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Bringing STEM outside the classroom

 

 

With more and more students showing a keen interest in exploring STEM subjects in innovative ways, the University of Southern Queensland (USQ) is developing a framework that aims to secure the future of STEM clubs in the state.

With youth clubs dedicated to Science, Technology, Engineering and Maths (STEM) on the rise, USQ is collaborating with Queensland Museum and Inspiring Australia to identify the main supports and resources required for running a quality STEM club.

The evaluation framework currently being developed is set to become an important new resource for Queensland STEM clubs, assisting them to build sustainable programming.

Team leader, Associate Professor Angela Fitzgerald, from the School of Teacher Education and Early Childhood (STEEC), said the University was excited to be involved in the project.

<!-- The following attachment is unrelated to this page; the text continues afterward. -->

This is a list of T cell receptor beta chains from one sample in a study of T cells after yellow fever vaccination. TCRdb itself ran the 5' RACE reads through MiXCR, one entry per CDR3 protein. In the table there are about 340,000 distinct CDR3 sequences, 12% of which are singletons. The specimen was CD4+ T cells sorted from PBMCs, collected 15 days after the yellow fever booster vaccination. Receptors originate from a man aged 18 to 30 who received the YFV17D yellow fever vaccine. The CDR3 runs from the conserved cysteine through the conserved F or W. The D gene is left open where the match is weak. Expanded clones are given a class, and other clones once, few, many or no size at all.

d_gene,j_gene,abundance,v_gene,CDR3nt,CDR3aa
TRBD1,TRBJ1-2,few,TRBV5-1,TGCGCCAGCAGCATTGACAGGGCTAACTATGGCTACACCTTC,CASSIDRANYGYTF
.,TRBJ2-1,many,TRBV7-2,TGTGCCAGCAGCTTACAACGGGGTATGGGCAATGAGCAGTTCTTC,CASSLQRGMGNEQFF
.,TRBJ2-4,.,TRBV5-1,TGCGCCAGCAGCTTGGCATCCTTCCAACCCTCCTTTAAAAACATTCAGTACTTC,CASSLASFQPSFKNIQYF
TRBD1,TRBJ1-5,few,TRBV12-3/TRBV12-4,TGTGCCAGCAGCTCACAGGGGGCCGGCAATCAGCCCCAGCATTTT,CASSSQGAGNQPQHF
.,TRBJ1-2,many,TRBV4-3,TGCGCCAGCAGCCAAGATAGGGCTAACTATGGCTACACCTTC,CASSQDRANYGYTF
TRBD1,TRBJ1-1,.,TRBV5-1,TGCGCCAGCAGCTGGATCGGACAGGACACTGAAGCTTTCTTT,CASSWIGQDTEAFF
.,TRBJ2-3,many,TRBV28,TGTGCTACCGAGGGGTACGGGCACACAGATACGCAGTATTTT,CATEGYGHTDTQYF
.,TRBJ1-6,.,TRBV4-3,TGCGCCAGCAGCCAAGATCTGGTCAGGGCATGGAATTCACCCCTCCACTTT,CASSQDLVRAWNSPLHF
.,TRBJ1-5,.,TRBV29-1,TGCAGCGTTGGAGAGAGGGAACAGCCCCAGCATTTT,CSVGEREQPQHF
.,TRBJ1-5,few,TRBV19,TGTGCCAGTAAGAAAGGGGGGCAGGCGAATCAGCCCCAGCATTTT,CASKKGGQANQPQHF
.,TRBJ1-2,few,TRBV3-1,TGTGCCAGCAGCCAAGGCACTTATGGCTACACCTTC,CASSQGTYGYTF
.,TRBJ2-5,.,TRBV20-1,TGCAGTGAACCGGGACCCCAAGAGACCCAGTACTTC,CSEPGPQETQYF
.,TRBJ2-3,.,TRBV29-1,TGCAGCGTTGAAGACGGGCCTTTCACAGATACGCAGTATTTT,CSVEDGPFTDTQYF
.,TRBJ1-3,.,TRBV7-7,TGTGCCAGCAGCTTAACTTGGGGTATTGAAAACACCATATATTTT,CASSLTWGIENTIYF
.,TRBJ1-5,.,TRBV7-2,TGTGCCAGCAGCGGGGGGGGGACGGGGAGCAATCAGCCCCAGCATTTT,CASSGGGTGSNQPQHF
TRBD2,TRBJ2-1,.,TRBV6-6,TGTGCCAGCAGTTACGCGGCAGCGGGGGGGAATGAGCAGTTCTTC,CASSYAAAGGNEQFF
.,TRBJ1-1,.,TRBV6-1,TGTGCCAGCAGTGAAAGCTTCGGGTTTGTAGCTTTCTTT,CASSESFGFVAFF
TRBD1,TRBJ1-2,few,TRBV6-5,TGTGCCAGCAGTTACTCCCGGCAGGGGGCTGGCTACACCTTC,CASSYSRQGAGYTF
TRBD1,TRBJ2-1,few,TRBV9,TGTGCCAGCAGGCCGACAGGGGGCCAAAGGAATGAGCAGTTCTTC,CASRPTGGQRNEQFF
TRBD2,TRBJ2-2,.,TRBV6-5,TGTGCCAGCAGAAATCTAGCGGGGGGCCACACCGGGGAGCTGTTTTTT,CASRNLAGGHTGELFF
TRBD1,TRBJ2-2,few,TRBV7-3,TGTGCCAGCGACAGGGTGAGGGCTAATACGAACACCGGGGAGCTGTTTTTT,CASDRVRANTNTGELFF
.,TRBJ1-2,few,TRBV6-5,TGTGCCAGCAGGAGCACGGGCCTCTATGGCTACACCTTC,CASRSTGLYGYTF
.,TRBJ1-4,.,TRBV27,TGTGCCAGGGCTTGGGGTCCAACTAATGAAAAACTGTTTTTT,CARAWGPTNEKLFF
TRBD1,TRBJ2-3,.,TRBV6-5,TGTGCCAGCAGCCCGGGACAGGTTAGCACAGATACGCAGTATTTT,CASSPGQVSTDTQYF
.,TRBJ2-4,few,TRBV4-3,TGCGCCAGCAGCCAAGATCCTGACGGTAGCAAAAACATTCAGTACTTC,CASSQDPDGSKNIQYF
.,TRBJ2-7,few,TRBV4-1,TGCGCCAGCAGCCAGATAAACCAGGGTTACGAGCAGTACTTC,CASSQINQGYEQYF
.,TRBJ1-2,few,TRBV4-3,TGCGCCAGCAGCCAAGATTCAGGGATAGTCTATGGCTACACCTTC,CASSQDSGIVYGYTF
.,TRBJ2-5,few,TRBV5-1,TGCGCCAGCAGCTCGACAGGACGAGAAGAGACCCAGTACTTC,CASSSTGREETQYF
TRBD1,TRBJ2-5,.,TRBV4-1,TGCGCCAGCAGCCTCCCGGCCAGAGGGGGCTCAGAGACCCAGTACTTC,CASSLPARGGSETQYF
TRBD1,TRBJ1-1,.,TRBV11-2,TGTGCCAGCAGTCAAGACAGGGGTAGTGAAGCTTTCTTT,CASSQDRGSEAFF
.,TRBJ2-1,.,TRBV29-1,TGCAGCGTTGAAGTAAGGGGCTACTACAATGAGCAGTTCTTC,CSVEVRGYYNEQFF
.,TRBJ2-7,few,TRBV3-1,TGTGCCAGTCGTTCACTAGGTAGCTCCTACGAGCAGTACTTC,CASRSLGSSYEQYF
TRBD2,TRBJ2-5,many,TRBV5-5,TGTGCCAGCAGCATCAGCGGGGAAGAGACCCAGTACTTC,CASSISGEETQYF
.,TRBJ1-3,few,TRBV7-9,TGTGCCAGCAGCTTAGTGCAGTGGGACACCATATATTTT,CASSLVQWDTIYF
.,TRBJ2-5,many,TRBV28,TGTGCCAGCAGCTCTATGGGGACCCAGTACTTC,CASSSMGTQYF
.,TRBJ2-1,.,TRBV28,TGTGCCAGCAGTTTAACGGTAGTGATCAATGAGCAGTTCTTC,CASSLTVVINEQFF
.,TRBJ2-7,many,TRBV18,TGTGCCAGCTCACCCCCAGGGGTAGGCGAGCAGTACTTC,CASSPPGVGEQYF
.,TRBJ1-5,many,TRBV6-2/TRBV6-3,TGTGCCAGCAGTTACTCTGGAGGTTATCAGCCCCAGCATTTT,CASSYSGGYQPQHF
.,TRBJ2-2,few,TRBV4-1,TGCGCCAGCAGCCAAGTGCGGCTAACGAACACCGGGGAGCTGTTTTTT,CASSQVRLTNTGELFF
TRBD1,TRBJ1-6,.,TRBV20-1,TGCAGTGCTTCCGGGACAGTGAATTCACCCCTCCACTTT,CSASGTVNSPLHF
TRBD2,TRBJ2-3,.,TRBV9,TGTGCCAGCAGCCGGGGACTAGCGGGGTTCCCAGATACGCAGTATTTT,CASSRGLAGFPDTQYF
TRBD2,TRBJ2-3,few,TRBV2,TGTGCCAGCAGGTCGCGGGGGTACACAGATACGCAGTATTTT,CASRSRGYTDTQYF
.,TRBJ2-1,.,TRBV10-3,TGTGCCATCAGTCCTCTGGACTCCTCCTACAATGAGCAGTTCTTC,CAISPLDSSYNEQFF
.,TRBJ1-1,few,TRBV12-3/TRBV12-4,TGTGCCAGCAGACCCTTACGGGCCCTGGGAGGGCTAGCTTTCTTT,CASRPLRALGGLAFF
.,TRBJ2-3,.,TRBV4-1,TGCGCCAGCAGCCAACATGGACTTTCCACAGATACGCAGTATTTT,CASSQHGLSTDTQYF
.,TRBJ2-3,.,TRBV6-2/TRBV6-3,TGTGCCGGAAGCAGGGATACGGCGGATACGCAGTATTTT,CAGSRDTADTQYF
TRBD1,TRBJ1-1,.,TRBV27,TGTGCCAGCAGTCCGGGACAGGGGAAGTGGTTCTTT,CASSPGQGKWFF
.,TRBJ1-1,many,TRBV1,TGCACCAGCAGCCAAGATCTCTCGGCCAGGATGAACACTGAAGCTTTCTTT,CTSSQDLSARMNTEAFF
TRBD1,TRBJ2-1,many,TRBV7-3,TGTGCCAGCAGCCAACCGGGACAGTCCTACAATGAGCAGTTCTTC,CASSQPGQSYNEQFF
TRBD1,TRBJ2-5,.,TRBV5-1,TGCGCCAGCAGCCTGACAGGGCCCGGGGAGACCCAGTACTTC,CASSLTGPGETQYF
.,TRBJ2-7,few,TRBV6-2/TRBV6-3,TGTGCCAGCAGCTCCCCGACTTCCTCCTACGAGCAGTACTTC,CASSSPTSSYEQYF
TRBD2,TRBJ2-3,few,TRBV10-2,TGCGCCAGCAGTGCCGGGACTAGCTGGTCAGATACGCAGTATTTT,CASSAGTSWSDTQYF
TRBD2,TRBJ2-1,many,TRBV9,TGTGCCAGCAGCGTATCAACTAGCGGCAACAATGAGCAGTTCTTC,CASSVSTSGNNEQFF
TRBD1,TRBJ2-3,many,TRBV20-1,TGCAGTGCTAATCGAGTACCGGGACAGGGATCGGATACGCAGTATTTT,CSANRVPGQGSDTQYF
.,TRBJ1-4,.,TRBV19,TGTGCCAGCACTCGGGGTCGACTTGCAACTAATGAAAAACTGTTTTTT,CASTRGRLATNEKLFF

“Typically we’ve had sport, music and drama as extra-curricular activities, but now we’re starting to recognise there are many children who want to engage in STEM outside the classroom,” she said.

“STEM clubs are an effective way to inspire and extend young people’s learning in Science, Technology, Engineering and Maths, and promote essential 21st century skills, such as critical thinking, communication, collaboration and creativity.”

Professor Fitzgerald says the new framework will provide a formal guide of plans and strategies on how to run a successful STEM club program, drawing on the University’s research and experience in STEM education and digital technologies, together with feedback from existing clubs.